The report stresses that the vast majority of adopted children function normally – and their parents are highly satisfied with their families. But it also points out that just over the past 15 years, nearly a million boys and girls were adopted by Americans from foster care in our country and from orphanages abroad, and the majority of U.S. adoptions continue to be of those types (by far, mostly from state child welfare systems).

Large disparities found in giving babies the Right Start

KidsCountLogoNearly half of Michigan’s babies are born to mothers in cities or communities larger than 25,000. And many of those children start life without equal opportunities to thrive, arrive at school ready to learn and go on to become part of a highly educated workforce, according to “Right Start in Michigan 2010 – The Other Half.”

The report, released by the Michigan League for Human Services’ Kids Count in Michigan project, looks at eight indicators of maternal and infant health across 69 communities of populations of at least 25,000. It sorts those communities by risk, finding that two of every five births were in high-risk communities, including most racial minority births. It also found large disparities based on race and poverty.

FYI • October 22, 2010 • No. 21

FYI • October 22, 2010 • No. 21
The next FYI bulletin will be issued November 5, 2010

HIGHLIGHT OF THE WEEK

Meetings scheduled to address urgent budget/contract matters Scheduled earlier this month and then postponed by DHS, on October 26, Federation President Gary Tester and Federation Executive Director Janet Reynolds Snyder will meet with DHS Director Ismael Ahmed and have invited to join them in this meeting Michael Williams, representing Orchards Children’s Services and the Association of Accredited Child and Family Agencies. Matters of critical importance that will be discussed include residential, foster care and adoption contract issues, the governor’s veto of the adoption rate increase in the DHS Budget, and implementation of “failure to report.”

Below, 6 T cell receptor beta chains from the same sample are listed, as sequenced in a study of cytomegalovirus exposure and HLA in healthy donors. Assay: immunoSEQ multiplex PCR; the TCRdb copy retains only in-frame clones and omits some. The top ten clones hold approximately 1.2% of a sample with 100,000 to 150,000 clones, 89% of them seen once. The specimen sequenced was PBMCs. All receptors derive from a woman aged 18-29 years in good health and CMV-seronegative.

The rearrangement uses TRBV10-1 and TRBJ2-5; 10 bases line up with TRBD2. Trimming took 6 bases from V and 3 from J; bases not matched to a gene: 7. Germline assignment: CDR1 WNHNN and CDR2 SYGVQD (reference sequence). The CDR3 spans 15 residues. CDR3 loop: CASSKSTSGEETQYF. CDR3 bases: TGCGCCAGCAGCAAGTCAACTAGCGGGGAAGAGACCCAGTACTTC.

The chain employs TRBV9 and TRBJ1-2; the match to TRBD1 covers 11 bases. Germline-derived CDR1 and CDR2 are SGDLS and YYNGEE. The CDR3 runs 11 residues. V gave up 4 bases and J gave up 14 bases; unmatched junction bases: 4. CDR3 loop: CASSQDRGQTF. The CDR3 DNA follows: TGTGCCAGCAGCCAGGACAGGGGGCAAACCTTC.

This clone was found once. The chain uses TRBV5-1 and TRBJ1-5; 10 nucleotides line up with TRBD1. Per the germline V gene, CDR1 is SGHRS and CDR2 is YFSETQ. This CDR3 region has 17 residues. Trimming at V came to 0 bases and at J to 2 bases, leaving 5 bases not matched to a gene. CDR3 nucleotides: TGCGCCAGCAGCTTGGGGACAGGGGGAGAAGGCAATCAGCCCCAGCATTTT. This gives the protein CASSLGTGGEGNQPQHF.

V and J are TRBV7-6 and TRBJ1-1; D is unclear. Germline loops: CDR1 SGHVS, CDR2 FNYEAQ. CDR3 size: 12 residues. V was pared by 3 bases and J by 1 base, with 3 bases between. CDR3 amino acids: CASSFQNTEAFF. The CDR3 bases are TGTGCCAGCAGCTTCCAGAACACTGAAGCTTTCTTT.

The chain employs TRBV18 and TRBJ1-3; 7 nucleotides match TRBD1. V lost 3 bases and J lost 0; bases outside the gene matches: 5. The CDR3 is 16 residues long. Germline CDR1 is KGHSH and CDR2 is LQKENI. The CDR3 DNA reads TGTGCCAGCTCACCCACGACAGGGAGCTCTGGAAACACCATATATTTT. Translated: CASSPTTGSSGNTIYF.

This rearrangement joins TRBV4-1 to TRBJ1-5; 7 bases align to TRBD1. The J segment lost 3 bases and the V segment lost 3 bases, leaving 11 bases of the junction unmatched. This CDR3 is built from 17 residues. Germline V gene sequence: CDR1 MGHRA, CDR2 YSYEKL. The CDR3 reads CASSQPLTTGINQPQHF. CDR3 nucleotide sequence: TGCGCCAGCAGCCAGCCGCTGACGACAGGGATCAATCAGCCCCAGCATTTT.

That same day, a special meeting will be hosted by Sen. Bill Hardiman and Rep. Dudley Spade with top DHS officials, the Federation’s Gary Tester and Janet Reynolds Snyder, and Michael Williams to discuss the governor’s veto and resulting issues.

Pages

Reports

Dr. Gary Anderson, director of MSU's School of Social Work, has made available several research reports and a resource booklet issued in recent years by the School. While additional reports will be added eventually, at this point, you can download the following items by clicking on the title:  

Michigan’s progress in helping foster youths aging out of care will get national exposure at the second meeting of the National Governors Association Center for Best Practices Policy Academy Nov. 28-30 in Miami, FL.

LANSING -- A 21-step action plan - based on recommendations from - foster care youths - will improve health care, education, job opportunities and resources for young people aging out of foster care, according to a report released to the Michigan Legislature today by the Michigan Department of Human Services (DHS).

About 450 youths in Michigan left foster care, or "aged out," at age 18 during 2005. These young adults are at greater risk for poverty, homelessness, unemployment and other negative outcomes. In January 2006, DHS director Marianne Udow and Supreme Court Justice Maura Corrigan convened a task force to evaluate existing services for foster youth and propose improvements.

Annual Report to the Membership 2005 Click here to discover how collaboration, networking and influence equal VALUE for Federation members.

Pages

Share this